toddler behavior


toddler behavior

Do your kids whine? 
These steps will help you win the war on whining! 
by Michelle Shelton

“I waaaannnnnnttt soooome candeeeee mameeeee.” The girl drew out her words in a long whiny voice as I stood in line at the grocery store.

“No Susie, you can’t have any candy and quit that whining!” Her mother snapped.

“But I waaannnnt sommme. I waaannnnt some candeeeee.” Came Susie’s whiny reply.”

“Ugh! I can’t stand that whining Susie, stop it!” Again the obviously frustrated mother snapped at her child.

The child didn’t seem to notice her mothers angry voice and although the mother seemed truly annoyed I was absolutely astonished when the mother grabbed a couple of candy bars and threw them in her basket as she said, “there, you have the candy, NOW will you stop whining?”

Have you ever seen this happen or worse yet, maybe you are the parent giving in to a whiny child? Yikes!

There are a few things that you must know about whining before you can stop it.

First. Whining comes in many forms. Did you know rolling of eyes, slouching shoulders, heavy sighing, and basic bad attitude can be considered whining? That’s right! You must know that kids will use whatever works to get their way. If you are like the woman in the grocery store and give in to your child’s whining, the child will use it again and again because quite frankly, it worked! Susie got just what she wanted. The mother was so annoyed by the whiny voice that she was willing to give in to what her child wanted just to shut her up. This is a short-term solution to a long-term problem. If you reward bad behavior, you invite more! The more you cater to whining. The more whining you will get.

So what can you do when your child whines? Because your child will whine! A plan of action is a must! I can honestly tell you that my children rarely whine. Oh, they still make jabs at it but they use it less frequently because they know it doesn’t work. Why? Because we don’t allow it! When they start talking to me in a whiny voice, I give them a dazed and confused look and say, “Wow, I know you said something but my ears don’t hear whining. I really wish I knew what you were trying to say to me but my ears only hear what is said in a nice voice. Your voice is whiny and I can’t understand it. If you take a deep breath and say it again in a nice voice, I might be able to help you out.” 

Often time, as adults, we use words that kids don’t understand. As a parent you really must become child-like in your speech. And I don’t mean baby talk. I simply mean that if you say a word that your child may not understand, you have to define the word to the child. I define the word “whine” by telling them it is a crummy voice and that they need to talk in a nice voice. I then demonstrate by talking in a nice voice. I would always instruct them to take a deep breath and try again in the same type of nice voice. This often leads to more whining with rolling of eyes. Stick to your guns and point out their bad behavior and even if they talk in a nice voice, while they are rolling their eyes, it is still whining! Make them say it again without rolling their eyes!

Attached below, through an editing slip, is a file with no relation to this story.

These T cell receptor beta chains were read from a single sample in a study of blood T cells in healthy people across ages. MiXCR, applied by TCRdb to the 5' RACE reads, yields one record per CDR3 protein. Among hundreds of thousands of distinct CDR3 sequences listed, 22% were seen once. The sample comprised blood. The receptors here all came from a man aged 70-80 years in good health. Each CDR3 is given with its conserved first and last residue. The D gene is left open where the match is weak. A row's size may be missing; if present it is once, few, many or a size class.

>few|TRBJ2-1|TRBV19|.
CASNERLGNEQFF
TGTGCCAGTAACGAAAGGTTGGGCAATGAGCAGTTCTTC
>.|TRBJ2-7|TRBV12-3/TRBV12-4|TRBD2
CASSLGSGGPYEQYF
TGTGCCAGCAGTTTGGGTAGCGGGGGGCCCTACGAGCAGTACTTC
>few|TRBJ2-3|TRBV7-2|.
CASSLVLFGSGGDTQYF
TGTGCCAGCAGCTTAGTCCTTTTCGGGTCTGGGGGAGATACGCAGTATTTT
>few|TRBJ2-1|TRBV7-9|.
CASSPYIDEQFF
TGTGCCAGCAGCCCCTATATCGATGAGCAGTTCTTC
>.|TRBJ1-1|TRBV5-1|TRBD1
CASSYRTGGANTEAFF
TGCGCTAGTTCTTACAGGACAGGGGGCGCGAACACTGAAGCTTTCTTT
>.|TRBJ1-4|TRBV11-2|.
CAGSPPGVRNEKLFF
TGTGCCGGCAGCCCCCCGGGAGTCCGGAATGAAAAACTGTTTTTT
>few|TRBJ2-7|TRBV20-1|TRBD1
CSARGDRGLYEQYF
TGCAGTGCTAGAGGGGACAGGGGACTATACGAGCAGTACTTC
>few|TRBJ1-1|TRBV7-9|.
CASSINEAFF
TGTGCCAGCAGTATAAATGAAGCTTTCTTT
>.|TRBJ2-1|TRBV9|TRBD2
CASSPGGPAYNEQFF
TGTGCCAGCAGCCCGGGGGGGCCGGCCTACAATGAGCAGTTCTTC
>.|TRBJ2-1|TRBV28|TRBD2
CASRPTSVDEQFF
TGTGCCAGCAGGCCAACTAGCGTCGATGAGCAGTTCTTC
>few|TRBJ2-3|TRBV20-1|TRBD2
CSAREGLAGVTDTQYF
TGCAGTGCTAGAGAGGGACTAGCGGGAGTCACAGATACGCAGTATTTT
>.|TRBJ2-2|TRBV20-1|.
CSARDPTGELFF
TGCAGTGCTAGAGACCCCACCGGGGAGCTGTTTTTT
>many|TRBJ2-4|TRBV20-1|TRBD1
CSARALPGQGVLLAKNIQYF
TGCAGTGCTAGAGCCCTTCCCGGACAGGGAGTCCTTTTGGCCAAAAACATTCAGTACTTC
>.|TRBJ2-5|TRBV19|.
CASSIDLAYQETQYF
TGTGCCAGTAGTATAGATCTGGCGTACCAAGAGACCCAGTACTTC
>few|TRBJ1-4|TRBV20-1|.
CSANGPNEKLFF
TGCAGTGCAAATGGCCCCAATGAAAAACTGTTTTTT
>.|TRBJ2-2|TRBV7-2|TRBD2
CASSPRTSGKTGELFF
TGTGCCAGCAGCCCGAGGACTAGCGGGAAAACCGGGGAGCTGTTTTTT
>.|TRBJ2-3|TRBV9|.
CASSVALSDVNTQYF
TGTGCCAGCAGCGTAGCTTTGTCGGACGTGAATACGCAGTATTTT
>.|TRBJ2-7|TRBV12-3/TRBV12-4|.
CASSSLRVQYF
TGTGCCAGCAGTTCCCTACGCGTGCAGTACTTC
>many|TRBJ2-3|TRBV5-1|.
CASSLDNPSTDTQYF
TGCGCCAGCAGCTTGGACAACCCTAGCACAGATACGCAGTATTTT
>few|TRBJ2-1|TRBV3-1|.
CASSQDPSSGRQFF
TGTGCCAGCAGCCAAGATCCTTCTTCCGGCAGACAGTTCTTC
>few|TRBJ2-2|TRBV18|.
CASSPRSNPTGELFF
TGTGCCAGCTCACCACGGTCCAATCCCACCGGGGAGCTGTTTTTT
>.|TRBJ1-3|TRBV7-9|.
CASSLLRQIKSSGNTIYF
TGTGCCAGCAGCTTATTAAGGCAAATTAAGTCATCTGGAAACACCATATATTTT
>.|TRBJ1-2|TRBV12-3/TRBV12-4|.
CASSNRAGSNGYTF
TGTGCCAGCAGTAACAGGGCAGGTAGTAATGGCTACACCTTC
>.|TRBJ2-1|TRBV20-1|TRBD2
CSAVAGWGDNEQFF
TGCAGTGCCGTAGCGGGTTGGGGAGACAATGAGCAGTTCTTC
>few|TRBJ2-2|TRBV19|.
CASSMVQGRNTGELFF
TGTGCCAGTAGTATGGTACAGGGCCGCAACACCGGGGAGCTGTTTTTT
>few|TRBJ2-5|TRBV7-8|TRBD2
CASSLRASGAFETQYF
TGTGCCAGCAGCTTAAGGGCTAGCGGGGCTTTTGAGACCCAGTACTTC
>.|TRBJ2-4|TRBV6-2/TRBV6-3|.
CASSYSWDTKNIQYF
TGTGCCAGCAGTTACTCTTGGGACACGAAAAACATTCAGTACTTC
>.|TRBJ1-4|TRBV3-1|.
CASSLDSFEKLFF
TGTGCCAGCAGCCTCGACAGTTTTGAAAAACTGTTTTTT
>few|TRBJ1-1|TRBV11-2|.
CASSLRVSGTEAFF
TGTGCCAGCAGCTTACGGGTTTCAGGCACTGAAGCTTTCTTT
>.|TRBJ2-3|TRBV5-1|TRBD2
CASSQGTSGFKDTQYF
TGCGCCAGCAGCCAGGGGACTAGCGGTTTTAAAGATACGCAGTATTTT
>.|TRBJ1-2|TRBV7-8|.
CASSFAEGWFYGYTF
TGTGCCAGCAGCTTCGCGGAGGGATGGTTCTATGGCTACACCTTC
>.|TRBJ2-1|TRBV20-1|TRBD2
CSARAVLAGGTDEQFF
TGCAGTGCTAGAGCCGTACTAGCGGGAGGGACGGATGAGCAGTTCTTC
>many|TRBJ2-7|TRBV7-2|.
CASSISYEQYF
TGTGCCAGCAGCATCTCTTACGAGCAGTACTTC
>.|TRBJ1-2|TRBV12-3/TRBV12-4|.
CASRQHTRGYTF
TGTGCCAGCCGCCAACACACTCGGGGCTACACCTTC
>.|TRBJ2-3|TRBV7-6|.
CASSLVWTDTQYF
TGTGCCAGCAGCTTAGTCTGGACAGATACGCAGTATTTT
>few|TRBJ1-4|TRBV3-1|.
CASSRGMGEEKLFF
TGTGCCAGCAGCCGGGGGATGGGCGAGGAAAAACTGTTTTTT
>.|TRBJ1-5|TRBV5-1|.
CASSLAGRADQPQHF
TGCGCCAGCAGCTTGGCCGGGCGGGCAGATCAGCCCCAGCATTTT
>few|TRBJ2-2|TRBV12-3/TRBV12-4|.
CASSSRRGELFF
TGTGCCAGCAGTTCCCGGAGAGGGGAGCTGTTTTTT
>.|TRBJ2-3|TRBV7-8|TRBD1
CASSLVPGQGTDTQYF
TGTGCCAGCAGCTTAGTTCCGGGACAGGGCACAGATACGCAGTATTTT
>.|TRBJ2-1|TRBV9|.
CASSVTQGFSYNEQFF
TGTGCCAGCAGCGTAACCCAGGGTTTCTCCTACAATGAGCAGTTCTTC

When my children saw that the whiny voice didn’t work for them the way it worked for the neighbor girl, they were on to develop new talents at getting what they want. After all, the one thing as a parent that you have to realize is, it’s your kids’ job to get what they want. There is always a battle of the wants. They want this. You want that! You are the adult so you have to be clever and creative and give them direction without it becoming a war of the wills. Always attempt to create a win/win situation and give them the power to change their behavior. Remember though, your kids are creative too so you have to be a step ahead of them all the time.

When my kids were very little, we had a whining chair. If they whined, they had to sit there. I would make sure that once they were in the whining chair that I went into another room and left them. I would instruct them that they could get up when they were ready to talk in a nice voice, or not roll their eyes, heavy sigh, etc. Again, make sure you always give them charge of their own behavior. Part of that, is letting them decide how long they maintain their poor behavior. Some kids will straighten right up and other, more stubborn kids will sit there for a day, just to show you! This is why you leave the room and act as if you don’t care how long they stay in the chair. The stubborn kid wants your attention, even if it is negative, so he will stay in the chair and whine, make noise, act out and anything else that will draw attention to him. He won’t stay in the chair very long if you are not there to watch!

The number one thing you can do to curb whining is, listen to yourself! Do you heavy sigh, roll your eyes, drop your shoulders and scoff when you are asked to do something by your child, a friend, family member, or spouse? If so, YOU are a bad example! Do YOU talk in a whiny voice? Ouch. I know this hurts, but remember, you have to BE the change you want to see in your kids because they will be what you ARE!

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(c) 2003 Caton Development, Inc.

toddler behavior